Listeriosis symptoms: sudden fever, intense headache, nausea, vomiting, delirium, coma; source unpasteurised milk, soft cheeses, eggs, and neglected hard-to-clean spots in the kitchen.
Preventive practices: thorough washing of hands, proper heat treatment or irradiation, avoid cross contamination, refrigeration to control growth.
Salmonellosis symptoms: headache, abdominal pain, fever, nausea, vomiting; source contaminated raw eggs, milk, yoghurt, meat, poultry; preventive practices: avoid cross contamination, good personal hygiene, practise good personal hygiene and proper sanitation, cook food thoroughly and maintain proper storage temperatures.
Staphylococcus aureus symptoms: nausea, cramps, vomiting, diarrhoea; source human nasal passages or on skin, poor personal hygiene or uncovered sores; preventive practices: good personal hygiene, do not sneeze or cough over food, cover cuts, sores, and boils, time and temperature controls.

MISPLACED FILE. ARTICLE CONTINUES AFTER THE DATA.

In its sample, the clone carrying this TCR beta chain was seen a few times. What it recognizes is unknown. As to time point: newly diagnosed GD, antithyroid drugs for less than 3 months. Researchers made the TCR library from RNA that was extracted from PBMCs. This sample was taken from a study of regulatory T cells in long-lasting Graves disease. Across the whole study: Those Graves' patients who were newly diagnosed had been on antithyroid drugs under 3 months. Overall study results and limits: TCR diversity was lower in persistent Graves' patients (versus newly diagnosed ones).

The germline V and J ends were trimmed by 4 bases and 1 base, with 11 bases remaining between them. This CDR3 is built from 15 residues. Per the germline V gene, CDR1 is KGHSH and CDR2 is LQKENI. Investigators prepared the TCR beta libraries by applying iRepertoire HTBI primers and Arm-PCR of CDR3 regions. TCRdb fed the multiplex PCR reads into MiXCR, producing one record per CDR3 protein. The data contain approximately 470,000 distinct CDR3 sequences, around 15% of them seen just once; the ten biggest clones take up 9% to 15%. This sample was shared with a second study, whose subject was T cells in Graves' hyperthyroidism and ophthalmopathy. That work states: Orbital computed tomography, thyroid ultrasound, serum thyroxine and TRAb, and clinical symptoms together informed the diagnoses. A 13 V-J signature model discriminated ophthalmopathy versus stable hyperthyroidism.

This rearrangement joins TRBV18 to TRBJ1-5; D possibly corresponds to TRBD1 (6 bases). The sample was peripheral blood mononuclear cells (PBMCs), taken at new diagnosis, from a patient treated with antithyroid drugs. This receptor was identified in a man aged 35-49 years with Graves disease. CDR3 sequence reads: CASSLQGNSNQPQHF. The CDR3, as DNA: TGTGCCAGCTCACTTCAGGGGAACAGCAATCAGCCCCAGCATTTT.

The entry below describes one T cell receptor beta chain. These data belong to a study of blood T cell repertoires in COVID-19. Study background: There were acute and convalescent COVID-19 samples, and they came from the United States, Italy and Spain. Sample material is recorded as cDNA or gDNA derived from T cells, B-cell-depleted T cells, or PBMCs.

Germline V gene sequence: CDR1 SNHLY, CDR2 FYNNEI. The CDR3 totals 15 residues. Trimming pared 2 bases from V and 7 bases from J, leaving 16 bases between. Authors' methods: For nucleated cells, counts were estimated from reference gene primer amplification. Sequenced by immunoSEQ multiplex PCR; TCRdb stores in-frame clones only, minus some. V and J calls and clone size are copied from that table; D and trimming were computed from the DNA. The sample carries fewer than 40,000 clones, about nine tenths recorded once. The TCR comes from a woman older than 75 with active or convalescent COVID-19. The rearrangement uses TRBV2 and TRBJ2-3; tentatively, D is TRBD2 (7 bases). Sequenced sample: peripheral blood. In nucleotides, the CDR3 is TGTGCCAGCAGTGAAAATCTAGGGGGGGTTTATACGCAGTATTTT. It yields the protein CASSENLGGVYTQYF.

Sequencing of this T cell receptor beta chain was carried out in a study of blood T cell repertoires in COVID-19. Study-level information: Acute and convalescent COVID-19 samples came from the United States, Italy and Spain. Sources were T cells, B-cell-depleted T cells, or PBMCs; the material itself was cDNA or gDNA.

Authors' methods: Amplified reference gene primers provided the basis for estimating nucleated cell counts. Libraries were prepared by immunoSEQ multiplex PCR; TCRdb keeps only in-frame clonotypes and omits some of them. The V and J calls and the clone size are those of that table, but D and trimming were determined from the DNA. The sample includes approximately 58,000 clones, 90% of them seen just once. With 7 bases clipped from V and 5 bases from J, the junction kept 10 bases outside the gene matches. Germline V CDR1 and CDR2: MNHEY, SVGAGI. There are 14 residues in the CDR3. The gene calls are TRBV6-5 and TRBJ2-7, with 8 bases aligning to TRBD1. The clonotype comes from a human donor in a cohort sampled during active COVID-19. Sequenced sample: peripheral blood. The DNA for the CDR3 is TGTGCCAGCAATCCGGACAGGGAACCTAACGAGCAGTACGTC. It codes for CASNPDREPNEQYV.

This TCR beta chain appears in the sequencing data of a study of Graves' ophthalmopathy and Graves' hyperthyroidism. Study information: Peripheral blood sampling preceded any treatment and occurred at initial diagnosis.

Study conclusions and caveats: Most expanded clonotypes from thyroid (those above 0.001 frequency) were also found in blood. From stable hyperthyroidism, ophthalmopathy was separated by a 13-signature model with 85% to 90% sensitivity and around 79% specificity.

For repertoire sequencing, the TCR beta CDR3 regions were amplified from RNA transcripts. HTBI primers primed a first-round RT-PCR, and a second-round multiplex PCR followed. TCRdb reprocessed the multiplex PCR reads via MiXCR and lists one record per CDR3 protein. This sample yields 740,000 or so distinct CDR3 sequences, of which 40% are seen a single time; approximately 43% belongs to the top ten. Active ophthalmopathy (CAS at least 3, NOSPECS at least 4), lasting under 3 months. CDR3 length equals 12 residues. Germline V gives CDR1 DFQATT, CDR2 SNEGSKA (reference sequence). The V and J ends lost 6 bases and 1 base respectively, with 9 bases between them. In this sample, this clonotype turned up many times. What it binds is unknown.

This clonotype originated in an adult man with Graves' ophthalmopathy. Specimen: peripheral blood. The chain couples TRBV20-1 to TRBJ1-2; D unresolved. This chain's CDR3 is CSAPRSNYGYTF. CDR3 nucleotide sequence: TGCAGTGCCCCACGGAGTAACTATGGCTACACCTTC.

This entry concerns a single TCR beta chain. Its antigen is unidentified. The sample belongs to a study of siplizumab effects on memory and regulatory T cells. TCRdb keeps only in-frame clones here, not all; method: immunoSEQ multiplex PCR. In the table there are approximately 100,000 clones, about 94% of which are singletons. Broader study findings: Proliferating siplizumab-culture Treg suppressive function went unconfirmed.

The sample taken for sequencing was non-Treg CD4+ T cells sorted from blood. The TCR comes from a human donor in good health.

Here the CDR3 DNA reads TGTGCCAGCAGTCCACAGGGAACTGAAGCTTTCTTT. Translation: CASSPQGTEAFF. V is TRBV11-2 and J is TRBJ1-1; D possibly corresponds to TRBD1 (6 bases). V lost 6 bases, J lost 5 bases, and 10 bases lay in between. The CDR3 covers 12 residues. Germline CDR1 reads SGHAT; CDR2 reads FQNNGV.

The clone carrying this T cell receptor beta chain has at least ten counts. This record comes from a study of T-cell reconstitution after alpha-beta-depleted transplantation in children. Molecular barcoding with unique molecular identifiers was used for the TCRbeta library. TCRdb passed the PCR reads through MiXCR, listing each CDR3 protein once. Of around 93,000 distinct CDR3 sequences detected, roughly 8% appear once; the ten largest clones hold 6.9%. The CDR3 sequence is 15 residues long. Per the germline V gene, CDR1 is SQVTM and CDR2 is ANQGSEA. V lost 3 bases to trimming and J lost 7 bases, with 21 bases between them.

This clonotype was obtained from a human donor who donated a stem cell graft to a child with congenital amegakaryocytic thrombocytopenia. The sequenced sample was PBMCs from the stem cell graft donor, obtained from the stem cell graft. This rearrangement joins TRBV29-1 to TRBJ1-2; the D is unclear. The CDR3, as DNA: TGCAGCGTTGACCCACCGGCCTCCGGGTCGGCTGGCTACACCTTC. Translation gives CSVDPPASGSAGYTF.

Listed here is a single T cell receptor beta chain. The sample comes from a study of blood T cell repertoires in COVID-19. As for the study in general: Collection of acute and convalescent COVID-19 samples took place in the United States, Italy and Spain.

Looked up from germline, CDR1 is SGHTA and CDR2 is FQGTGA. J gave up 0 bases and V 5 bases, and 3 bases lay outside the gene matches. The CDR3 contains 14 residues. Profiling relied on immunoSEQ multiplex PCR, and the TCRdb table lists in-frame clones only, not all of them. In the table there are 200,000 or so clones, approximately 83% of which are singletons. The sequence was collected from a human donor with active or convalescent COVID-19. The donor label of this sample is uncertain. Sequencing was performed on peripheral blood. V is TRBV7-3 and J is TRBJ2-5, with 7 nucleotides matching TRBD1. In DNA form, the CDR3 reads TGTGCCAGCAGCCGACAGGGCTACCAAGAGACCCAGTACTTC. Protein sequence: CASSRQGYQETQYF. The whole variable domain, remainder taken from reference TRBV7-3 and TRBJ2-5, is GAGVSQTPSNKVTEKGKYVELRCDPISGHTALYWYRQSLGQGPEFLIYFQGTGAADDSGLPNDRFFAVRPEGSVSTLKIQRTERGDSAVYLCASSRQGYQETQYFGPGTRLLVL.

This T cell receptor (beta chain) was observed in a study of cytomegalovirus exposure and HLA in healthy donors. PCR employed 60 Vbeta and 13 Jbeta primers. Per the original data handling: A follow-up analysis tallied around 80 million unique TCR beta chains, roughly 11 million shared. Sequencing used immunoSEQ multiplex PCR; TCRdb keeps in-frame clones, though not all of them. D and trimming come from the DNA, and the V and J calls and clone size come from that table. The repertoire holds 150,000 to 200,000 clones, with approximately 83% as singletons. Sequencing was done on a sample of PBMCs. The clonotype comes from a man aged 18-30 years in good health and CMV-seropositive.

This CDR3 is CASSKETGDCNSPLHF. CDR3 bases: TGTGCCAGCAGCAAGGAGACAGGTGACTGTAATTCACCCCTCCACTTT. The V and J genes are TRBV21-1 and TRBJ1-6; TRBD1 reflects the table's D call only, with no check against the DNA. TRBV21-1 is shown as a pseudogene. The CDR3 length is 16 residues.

What can you do? There are several points in which contamination of food can possibly occur including during production, processing, distribution, and preparation. As consumers, purchasing quality food and food products is essential.
Choose fresh produce, not wilted or spoiled and free from cuts and dirt, as well as insects. During preparation wash fruits and vegetables thoroughly. If you buy canned products ensure that they are free from dents and bulges; dry goods such as dried peas and beans should be free from pieces of broken glass, weevils, and stones. Also check for the expiration or use by date on products.